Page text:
I’m Writing! Even When It’s Harder.

“Being a doctor is hard. It’s harder for women.”

This is objectively true. They actually did a real scientific study. Because you know it isn’t true until someone puts a p value on it and calls it a statistic.

I am not sure whether it matters if it is “true” or not, or whether it is statistically significant or not. There will always be someone who argues against this. They will say being a doctor is hard for anyone who attempts it.

This is true.

This doesn’t mean, however, that there are not gradations of this thing, “hardness.”

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I Had To Change It All to Get It Done

I recently participated in an Oprah and Deepak 21 day meditation. I almost always sign up when they’re available because it’s free, they have a theme, and are generally limited to 20 minutes. Regardless of the topic there’s something within the theme that applies to me and I welcome the opportunity to change up my solitary meditation practice.

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Grab Hold of The Rope: A Reminder to Trust

A string of a dozen four-year-olds paraded by the front of the coffee shop, chubby little hands grasping the rope connected by a teacher at each end. Some kids waved and smiled, one asked the teacher what we—the folks sitting at the open coffee shop window—were doing, but it was a little girl in the middle that caught my attention. She was in the center of the pack holding onto the rope just like all the other kids, but what made her stand out was that her eyes were closed. She had red, curly hair, and a tiny, knowing smile on her freckled face. She followed along, trusting the rope, trusting the teachers at either end, trusting the kids in front of and behind her. The pack moved slowly enough for me to see that she wasn’t peeking out from squinched eyes, she wasn’t glancing at the ground while trying to maintain the impression of trusting. In fact her eyes weren’t squeezed shut, they were simply closed. She looked…relaxed.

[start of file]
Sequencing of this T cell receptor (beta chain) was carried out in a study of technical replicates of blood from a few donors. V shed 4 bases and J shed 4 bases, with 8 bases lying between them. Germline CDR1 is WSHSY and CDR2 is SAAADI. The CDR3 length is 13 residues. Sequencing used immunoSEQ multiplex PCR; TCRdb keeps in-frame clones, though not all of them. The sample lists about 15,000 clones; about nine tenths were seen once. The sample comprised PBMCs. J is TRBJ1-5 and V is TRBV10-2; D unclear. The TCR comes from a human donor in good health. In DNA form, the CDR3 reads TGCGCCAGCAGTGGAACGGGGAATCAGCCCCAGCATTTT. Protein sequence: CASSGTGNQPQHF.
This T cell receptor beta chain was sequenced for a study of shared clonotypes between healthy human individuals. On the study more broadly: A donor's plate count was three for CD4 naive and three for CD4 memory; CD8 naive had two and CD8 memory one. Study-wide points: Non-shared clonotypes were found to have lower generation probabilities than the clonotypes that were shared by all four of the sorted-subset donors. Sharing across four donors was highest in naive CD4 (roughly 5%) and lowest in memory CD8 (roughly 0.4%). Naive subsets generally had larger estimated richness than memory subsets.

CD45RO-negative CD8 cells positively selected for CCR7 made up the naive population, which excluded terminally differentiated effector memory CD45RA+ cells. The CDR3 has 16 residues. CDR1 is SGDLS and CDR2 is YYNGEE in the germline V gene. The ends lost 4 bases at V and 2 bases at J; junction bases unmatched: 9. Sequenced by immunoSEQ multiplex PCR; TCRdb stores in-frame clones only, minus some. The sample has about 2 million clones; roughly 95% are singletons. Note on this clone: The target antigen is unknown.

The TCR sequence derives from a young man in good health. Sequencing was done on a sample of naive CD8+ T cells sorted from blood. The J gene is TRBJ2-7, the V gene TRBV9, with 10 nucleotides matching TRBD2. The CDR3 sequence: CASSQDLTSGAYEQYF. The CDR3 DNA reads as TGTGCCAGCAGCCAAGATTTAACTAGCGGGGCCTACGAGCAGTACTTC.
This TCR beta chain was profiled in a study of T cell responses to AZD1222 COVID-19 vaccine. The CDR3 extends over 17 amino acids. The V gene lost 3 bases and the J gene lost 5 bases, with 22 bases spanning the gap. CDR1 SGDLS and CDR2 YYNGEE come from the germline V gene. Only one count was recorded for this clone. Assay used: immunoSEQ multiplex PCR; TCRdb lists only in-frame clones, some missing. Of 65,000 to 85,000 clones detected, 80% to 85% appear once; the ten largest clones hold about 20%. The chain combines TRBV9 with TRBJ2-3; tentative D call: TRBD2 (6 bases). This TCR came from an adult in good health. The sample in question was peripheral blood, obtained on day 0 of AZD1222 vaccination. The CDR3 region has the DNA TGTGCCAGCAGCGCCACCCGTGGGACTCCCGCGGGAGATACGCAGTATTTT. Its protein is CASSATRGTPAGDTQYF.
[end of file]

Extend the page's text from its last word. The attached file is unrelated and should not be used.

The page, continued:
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The 15-Minute Writing Challenge

Making time to write.

This is difficult. Some days it is impossible.

How do I find time to draft ideas, make outlines, develop characters?

Then I remember: I wrote an entire novel in 15-minute increments. I did it in the car, at the Laundromat, while the kids were in the bath. I am not a drafter. I am not an outliner. I have tried time and again to sit down and PLAN what I am going to write. But I know that the stories are all around me and they come out when I least expect it. I want to scoop them up, I want to see the ideas floating in my everyday life and use those to get better. I’ve stopped working on my novel for a bit so I can focus on smaller pieces, short stories that bring together everything I am trying to do in my giant book. They’re small, manageable slices of the larger ultimate goal.

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Writing While Weird

I’m defective. I can’t figure out if I was born this way or if it was a conscious decision. At five years old, I remember noticing other kids getting super dupes grossed out by spinach and deciding that I would love spinach. Around the time that I reached puberty, I remember deciding that I, absolutely and without a doubt, should not and would not get married (ever) or have children. I remember thinking that I could actually fly before I hit puberty.  At 16, I remember astral projecting across my tiny town. I’ve never worked in an office. I’m a female line cook, in a sea of really really male line cooks. I willfully ignore grammar in favor of rhythm. I try to find the “hard way” and I call it the “scenic route.” I don’t know how I got here. I’m 43 and my mind still works this way.